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Lys. Proceed, moon.
Moon. All that I have to say, is, to tell you, that the lantern is the moon; I, the man in the moon; this thorn-bush, my thorn bush; and this dog, my dog.
Dem. Why, all these should be in the lantern; for they are in the moon. But, silence; here comes Thisbe.
This. This is old Nindy's tomb: Where is my
love? Lion. 'Oh
[The lion roars.—Thisbe runs off. Dem. Well roared, lion. The. Well run, Thisbe.
Hip. Well shone, moon.-Truly, the moon shines with a good grace. The. Well moused, lion.
[The Lion tears Thisbe's mantle, and exit. Dem. And so comes Pyramus. Lys. And then the moon vanishes.
Pyr. “Sweet moon, I thank thee for thy sunny
beams; • I thank thee, moon, for shining now so bright: • For, by thy gracious, golden glittering streams, • I trust to taste of truest Thisby's sight.
• But stay;- spite!
* But mark:- Poor knight,
• Eyes, do you see?
• Thy mantle good,
Approach, ye furies fell!
.O fates! come, come;
• Cut thread and thrum*; Quail, crush, conclude, and quellt! The. This passion, and the death of a dear friend, would go near to make a man look sad.
Hip. Beshrew my heart, but I pity the man.
Since lion vile hath here deflour'd my dear : • Which is—10, Dom-which was the fairest dame, • That liv'd, that lov'd, that lik’d, that look'd with
• Out, sword, and wound
Ay, that left pap,
• Where heart doth hop :
• Now am I dead,
• Now am I fed ;
* Tongue, lose thy light!
• Moon, take thy flight!
[Dies. Exit Moonshine, Dem. No die, but an ace, for him; for he is but one.
Lys. Less than an ace, man; for he is dead; he is nothing
The. With the help of a surgeon, he might yet recover, and prove an ass. Hip. How chance moonshine is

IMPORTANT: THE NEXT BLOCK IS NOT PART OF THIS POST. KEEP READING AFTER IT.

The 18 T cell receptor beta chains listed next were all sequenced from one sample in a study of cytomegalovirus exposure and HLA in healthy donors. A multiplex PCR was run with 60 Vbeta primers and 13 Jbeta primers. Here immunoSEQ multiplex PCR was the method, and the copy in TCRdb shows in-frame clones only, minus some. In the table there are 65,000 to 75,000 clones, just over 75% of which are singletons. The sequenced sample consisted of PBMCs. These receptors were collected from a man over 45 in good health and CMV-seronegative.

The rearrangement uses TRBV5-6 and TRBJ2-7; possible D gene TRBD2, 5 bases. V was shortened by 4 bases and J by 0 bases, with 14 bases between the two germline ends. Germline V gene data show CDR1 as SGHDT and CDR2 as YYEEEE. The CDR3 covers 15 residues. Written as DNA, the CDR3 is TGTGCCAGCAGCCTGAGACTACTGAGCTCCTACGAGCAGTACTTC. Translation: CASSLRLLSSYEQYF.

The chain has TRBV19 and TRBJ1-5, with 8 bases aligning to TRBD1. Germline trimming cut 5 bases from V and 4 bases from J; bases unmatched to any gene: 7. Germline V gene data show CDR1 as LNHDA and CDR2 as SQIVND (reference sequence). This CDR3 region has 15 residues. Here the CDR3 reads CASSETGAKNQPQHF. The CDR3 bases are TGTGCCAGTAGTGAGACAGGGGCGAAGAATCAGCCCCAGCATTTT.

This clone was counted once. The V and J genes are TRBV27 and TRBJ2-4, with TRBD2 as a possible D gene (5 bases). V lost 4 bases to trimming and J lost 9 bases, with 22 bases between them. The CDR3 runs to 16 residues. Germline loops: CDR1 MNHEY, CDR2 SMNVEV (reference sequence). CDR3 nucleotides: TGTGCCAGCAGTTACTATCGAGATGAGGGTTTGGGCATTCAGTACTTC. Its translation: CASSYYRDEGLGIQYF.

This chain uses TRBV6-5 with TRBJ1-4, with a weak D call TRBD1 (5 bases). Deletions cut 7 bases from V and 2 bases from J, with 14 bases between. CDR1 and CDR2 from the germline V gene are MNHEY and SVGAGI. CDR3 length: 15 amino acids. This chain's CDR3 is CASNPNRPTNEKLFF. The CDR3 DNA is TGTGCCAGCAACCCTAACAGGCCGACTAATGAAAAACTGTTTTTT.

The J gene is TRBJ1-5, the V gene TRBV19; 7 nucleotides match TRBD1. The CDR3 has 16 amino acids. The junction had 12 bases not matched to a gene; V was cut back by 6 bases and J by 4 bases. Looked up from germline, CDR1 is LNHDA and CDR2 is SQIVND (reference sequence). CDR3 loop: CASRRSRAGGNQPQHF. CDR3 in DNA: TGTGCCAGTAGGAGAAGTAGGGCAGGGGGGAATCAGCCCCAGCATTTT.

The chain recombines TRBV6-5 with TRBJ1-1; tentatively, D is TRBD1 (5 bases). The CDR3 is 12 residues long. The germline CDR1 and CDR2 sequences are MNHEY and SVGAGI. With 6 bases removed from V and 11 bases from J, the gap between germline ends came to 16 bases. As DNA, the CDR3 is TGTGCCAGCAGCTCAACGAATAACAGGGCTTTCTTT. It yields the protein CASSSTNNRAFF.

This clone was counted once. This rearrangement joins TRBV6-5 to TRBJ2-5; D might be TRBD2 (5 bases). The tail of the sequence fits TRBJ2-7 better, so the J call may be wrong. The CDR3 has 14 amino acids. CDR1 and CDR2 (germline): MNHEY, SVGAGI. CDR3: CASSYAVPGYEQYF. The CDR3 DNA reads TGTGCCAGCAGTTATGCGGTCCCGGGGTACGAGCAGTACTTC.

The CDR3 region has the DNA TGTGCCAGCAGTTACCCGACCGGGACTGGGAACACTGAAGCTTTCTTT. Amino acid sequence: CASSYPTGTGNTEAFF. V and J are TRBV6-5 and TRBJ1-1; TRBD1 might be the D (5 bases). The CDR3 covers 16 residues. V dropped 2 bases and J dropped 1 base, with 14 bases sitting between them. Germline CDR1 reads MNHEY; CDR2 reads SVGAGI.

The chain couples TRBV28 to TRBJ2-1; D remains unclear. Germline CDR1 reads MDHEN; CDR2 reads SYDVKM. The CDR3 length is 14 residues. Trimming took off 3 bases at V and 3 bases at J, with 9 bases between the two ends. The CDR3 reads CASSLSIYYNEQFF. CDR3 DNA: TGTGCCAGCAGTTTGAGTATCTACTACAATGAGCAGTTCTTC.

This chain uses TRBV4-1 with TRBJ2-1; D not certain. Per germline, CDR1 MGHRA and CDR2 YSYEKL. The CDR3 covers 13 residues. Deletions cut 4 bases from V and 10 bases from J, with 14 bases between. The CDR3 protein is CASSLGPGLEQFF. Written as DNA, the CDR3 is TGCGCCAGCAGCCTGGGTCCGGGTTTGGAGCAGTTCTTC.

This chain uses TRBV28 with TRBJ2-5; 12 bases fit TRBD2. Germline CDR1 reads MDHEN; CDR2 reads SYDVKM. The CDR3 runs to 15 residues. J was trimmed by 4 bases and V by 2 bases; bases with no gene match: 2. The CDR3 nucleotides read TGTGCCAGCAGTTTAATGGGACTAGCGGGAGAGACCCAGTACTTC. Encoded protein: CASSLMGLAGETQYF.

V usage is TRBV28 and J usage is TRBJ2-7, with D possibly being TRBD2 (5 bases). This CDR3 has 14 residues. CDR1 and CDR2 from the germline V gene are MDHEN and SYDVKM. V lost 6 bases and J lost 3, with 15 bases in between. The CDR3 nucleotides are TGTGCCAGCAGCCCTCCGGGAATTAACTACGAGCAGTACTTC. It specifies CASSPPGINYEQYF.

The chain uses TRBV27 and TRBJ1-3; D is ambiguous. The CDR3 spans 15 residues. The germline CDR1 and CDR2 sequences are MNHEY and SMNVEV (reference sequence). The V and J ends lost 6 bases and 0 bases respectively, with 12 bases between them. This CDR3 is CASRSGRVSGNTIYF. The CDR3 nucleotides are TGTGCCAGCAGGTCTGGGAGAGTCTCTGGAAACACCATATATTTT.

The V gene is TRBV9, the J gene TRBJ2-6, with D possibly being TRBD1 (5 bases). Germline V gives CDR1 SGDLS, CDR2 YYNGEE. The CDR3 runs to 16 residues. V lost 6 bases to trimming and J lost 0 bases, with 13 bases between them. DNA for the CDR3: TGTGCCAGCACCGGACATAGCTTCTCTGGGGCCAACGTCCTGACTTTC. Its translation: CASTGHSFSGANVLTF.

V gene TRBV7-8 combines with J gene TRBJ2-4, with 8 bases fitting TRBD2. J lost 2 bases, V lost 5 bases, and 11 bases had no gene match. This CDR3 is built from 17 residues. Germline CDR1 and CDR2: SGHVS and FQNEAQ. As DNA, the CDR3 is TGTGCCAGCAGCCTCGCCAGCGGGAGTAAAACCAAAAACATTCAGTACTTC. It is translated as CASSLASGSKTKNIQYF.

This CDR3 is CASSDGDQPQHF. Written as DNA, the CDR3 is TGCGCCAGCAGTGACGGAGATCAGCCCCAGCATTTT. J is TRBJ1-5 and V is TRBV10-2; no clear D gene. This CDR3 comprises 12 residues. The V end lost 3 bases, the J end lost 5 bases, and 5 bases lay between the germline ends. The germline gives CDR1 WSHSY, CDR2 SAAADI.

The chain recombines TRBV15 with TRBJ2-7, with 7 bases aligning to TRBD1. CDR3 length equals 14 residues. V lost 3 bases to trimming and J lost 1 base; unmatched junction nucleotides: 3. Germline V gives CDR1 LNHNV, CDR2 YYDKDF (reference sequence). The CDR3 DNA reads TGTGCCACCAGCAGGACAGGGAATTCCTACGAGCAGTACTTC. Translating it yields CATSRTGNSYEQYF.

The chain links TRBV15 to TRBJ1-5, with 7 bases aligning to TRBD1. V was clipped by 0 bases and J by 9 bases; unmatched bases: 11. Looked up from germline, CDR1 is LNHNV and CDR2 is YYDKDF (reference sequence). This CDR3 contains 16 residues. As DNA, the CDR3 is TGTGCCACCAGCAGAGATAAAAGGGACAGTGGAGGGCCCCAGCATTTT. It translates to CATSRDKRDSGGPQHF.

gone, before Thisbe comes back and finds her lover?
The. She will find him by star-light.-Here she comes; and her passion ends the play.
Enter Thisbe. Hip. Methinks, she should not use a long one, for such a Pyramus : I hope, she will be brief.
• Coarse yarn.
Dem. A mote will turn the halance, which Py. ramus, which Thisbe, is the better.
Lys. She hath spied him already with those sweet eyes. Dem. And thus she moans, videlicet.
This.. Asleep, my love?
• What, dead, my dove ?
• Dead, dead? A tomb
• These lily brows,
• This cherry nose,
. Are gone, are gone:
• Lovers, make moan!
• sisters three,
• Come, come, to me, With hands as pale as milk;
Lay them in gore,
Since you have shore
• Tongue, not a word:
• Come, trusty sword;
• And farewell, friends ;
* Thus, Thisby ends: Adieu, adieu, adieu.'
(Dies. The. Moonshine and lion are left to bury the dead.
Dem. Ay, and wall too.
Bot. No, I assure you; the wall is down that parted their fathers. Will it please you to see the epilogue, or to hear a bergomask dance, between two of our company?
The. No epilogue, I pray you; for your play needs no excuse. Never excuse; for when the players are all dead, there need none to be blamed. Marry, if he that writ it had play'd Pyramus, and hanged himşelf
in Thisbe's garter, it would have been a fine tragedy: and so it is, truly; and very notably discharged. But come, your Bergomask: let your epilogue alone.
(Here a dance of Clowns. The iron tongue of midnight hath told twelve: Lovers, to bed; 'tis almost fairy timè. I fear we shall out-sleep the coming moro, As much as we this night have overwatch'd. This palpable gross play hath well beguild The heavy gait* of night -Sweet friends, to bed.-A fortnight hold we this solemnity, la nightly revels, and new jollity. (Exeunt.
Puck. Now the hungry lion roars,
And the wolf behowls the moon;
All with weary task fordonet.
Whilst the scritch-owl, seritching loud,
In remembrance of a shroud.
That the graves, all gaping wide,
In the church-way paths to glide:
By the triple Hecat's team,
Following darkness like a dream,
Enter Oberon and Titania, with their Train.
Obe. Through this house give glimmering light,
By the dead and drowsy fire:
Hop as light as bird from brier;
Tita. First rehearse this song by rote:
SONG AND DANCE.
Obe. Now, until the break of day,
Make no stay; Meet me all by break of day.
(Exeunt Oberon, Titania, and Train,